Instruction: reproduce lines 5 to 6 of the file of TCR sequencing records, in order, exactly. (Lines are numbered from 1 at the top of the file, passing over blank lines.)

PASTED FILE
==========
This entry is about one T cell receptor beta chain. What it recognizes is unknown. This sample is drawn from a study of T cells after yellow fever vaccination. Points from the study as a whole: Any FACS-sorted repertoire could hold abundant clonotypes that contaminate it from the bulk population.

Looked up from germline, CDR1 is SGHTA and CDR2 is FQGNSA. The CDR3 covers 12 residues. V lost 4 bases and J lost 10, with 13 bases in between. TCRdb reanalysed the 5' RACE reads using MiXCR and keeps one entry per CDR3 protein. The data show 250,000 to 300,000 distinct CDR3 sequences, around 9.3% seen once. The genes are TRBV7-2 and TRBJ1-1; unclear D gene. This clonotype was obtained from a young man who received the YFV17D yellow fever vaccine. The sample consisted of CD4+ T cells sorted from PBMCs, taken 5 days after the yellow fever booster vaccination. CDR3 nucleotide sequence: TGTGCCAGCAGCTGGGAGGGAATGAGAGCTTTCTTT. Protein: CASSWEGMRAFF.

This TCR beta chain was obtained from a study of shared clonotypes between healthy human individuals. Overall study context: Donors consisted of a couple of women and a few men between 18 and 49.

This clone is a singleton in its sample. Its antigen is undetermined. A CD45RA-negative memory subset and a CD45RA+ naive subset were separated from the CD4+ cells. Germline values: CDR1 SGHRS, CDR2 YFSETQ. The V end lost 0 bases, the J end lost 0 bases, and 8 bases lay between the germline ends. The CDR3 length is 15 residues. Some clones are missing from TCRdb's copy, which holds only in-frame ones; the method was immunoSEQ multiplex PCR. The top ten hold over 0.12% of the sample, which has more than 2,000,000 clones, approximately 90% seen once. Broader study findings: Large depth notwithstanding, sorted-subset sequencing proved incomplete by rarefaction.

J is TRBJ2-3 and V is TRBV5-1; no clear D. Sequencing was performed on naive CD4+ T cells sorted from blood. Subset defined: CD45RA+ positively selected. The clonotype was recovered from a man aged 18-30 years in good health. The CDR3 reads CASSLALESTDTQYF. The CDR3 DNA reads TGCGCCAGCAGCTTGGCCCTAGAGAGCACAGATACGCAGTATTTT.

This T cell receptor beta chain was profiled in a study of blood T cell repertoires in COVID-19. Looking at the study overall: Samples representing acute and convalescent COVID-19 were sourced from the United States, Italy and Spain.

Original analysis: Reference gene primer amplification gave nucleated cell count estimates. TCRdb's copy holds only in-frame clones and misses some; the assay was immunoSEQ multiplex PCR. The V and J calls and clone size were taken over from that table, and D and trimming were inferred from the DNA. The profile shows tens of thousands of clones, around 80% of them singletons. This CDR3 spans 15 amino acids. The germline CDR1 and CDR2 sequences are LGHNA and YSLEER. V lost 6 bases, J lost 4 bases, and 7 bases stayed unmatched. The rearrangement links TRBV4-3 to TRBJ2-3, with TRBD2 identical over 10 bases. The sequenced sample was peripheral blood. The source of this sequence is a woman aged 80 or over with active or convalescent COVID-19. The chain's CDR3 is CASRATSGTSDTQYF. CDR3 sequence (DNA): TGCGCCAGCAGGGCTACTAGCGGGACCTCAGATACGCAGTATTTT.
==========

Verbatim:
J is TRBJ2-3 and V is TRBV5-1; no clear D. Sequencing was performed on naive CD4+ T cells sorted from blood. Subset defined: CD45RA+ positively selected. The clonotype was recovered from a man aged 18-30 years in good health. The CDR3 reads CASSLALESTDTQYF. The CDR3 DNA reads TGCGCCAGCAGCTTGGCCCTAGAGAGCACAGATACGCAGTATTTT.

This T cell receptor beta chain was profiled in a study of blood T cell repertoires in COVID-19. Looking at the study overall: Samples representing acute and convalescent COVID-19 were sourced from the United States, Italy and Spain.